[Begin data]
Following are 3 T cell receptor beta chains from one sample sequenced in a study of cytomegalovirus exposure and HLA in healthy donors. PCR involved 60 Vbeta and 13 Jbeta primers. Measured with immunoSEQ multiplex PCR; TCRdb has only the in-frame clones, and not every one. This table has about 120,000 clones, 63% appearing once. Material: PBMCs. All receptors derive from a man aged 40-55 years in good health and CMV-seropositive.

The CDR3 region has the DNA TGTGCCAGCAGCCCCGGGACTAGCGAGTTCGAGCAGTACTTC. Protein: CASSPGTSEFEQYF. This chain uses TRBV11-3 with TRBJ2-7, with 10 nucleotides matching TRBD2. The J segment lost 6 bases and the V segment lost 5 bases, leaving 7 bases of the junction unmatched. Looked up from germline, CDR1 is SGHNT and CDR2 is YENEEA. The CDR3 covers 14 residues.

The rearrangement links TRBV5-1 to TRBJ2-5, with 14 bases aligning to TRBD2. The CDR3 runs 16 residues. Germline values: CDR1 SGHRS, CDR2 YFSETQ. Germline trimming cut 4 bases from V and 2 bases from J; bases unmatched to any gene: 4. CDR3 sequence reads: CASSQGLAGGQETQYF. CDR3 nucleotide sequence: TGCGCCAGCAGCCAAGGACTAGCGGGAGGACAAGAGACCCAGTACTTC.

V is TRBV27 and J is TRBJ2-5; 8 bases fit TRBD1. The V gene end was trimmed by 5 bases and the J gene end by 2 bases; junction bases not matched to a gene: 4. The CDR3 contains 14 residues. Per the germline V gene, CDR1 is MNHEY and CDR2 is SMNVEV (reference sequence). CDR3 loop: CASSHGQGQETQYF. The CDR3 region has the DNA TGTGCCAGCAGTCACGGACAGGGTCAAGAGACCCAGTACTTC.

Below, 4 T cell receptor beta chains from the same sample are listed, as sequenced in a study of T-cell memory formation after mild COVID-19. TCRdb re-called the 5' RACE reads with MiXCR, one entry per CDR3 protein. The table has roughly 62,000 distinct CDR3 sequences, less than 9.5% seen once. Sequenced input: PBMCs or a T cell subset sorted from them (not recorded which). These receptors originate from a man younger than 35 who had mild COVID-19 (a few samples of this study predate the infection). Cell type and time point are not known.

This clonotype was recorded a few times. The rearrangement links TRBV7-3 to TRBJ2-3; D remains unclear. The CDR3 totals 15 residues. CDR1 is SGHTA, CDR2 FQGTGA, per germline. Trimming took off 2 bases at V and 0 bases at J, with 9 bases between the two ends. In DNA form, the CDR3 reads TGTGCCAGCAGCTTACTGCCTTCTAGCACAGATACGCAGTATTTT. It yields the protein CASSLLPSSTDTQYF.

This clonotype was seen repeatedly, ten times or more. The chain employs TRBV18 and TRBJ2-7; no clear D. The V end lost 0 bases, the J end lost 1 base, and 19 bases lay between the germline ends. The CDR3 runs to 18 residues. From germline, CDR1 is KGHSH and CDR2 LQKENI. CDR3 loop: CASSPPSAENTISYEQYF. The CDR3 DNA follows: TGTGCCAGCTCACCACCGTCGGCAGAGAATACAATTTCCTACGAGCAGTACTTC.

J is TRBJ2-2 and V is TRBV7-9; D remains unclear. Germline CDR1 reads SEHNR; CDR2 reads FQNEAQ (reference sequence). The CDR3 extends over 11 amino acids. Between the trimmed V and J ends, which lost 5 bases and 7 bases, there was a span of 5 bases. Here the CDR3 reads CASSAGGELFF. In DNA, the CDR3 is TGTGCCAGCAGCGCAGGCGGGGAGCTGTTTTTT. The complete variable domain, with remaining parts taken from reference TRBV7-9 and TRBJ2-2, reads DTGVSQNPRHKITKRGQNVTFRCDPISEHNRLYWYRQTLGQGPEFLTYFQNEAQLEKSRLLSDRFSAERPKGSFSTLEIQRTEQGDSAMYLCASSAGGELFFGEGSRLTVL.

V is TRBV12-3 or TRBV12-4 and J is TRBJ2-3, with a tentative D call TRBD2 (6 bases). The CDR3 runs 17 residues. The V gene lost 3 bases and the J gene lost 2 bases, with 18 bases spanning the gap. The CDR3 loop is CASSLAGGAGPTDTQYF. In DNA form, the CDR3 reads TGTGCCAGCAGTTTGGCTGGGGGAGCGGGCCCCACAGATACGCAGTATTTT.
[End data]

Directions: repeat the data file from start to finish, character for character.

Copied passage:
Following are 3 T cell receptor beta chains from one sample sequenced in a study of cytomegalovirus exposure and HLA in healthy donors. PCR involved 60 Vbeta and 13 Jbeta primers. Measured with immunoSEQ multiplex PCR; TCRdb has only the in-frame clones, and not every one. This table has about 120,000 clones, 63% appearing once. Material: PBMCs. All receptors derive from a man aged 40-55 years in good health and CMV-seropositive.

The CDR3 region has the DNA TGTGCCAGCAGCCCCGGGACTAGCGAGTTCGAGCAGTACTTC. Protein: CASSPGTSEFEQYF. This chain uses TRBV11-3 with TRBJ2-7, with 10 nucleotides matching TRBD2. The J segment lost 6 bases and the V segment lost 5 bases, leaving 7 bases of the junction unmatched. Looked up from germline, CDR1 is SGHNT and CDR2 is YENEEA. The CDR3 covers 14 residues.

The rearrangement links TRBV5-1 to TRBJ2-5, with 14 bases aligning to TRBD2. The CDR3 runs 16 residues. Germline values: CDR1 SGHRS, CDR2 YFSETQ. Germline trimming cut 4 bases from V and 2 bases from J; bases unmatched to any gene: 4. CDR3 sequence reads: CASSQGLAGGQETQYF. CDR3 nucleotide sequence: TGCGCCAGCAGCCAAGGACTAGCGGGAGGACAAGAGACCCAGTACTTC.

V is TRBV27 and J is TRBJ2-5; 8 bases fit TRBD1. The V gene end was trimmed by 5 bases and the J gene end by 2 bases; junction bases not matched to a gene: 4. The CDR3 contains 14 residues. Per the germline V gene, CDR1 is MNHEY and CDR2 is SMNVEV (reference sequence). CDR3 loop: CASSHGQGQETQYF. The CDR3 region has the DNA TGTGCCAGCAGTCACGGACAGGGTCAAGAGACCCAGTACTTC.

Below, 4 T cell receptor beta chains from the same sample are listed, as sequenced in a study of T-cell memory formation after mild COVID-19. TCRdb re-called the 5' RACE reads with MiXCR, one entry per CDR3 protein. The table has roughly 62,000 distinct CDR3 sequences, less than 9.5% seen once. Sequenced input: PBMCs or a T cell subset sorted from them (not recorded which). These receptors originate from a man younger than 35 who had mild COVID-19 (a few samples of this study predate the infection). Cell type and time point are not known.

This clonotype was recorded a few times. The rearrangement links TRBV7-3 to TRBJ2-3; D remains unclear. The CDR3 totals 15 residues. CDR1 is SGHTA, CDR2 FQGTGA, per germline. Trimming took off 2 bases at V and 0 bases at J, with 9 bases between the two ends. In DNA form, the CDR3 reads TGTGCCAGCAGCTTACTGCCTTCTAGCACAGATACGCAGTATTTT. It yields the protein CASSLLPSSTDTQYF.

This clonotype was seen repeatedly, ten times or more. The chain employs TRBV18 and TRBJ2-7; no clear D. The V end lost 0 bases, the J end lost 1 base, and 19 bases lay between the germline ends. The CDR3 runs to 18 residues. From germline, CDR1 is KGHSH and CDR2 LQKENI. CDR3 loop: CASSPPSAENTISYEQYF. The CDR3 DNA follows: TGTGCCAGCTCACCACCGTCGGCAGAGAATACAATTTCCTACGAGCAGTACTTC.

J is TRBJ2-2 and V is TRBV7-9; D remains unclear. Germline CDR1 reads SEHNR; CDR2 reads FQNEAQ (reference sequence). The CDR3 extends over 11 amino acids. Between the trimmed V and J ends, which lost 5 bases and 7 bases, there was a span of 5 bases. Here the CDR3 reads CASSAGGELFF. In DNA, the CDR3 is TGTGCCAGCAGCGCAGGCGGGGAGCTGTTTTTT. The complete variable domain, with remaining parts taken from reference TRBV7-9 and TRBJ2-2, reads DTGVSQNPRHKITKRGQNVTFRCDPISEHNRLYWYRQTLGQGPEFLTYFQNEAQLEKSRLLSDRFSAERPKGSFSTLEIQRTEQGDSAMYLCASSAGGELFFGEGSRLTVL.

V is TRBV12-3 or TRBV12-4 and J is TRBJ2-3, with a tentative D call TRBD2 (6 bases). The CDR3 runs 17 residues. The V gene lost 3 bases and the J gene lost 2 bases, with 18 bases spanning the gap. The CDR3 loop is CASSLAGGAGPTDTQYF. In DNA form, the CDR3 reads TGTGCCAGCAGTTTGGCTGGGGGAGCGGGCCCCACAGATACGCAGTATTTT.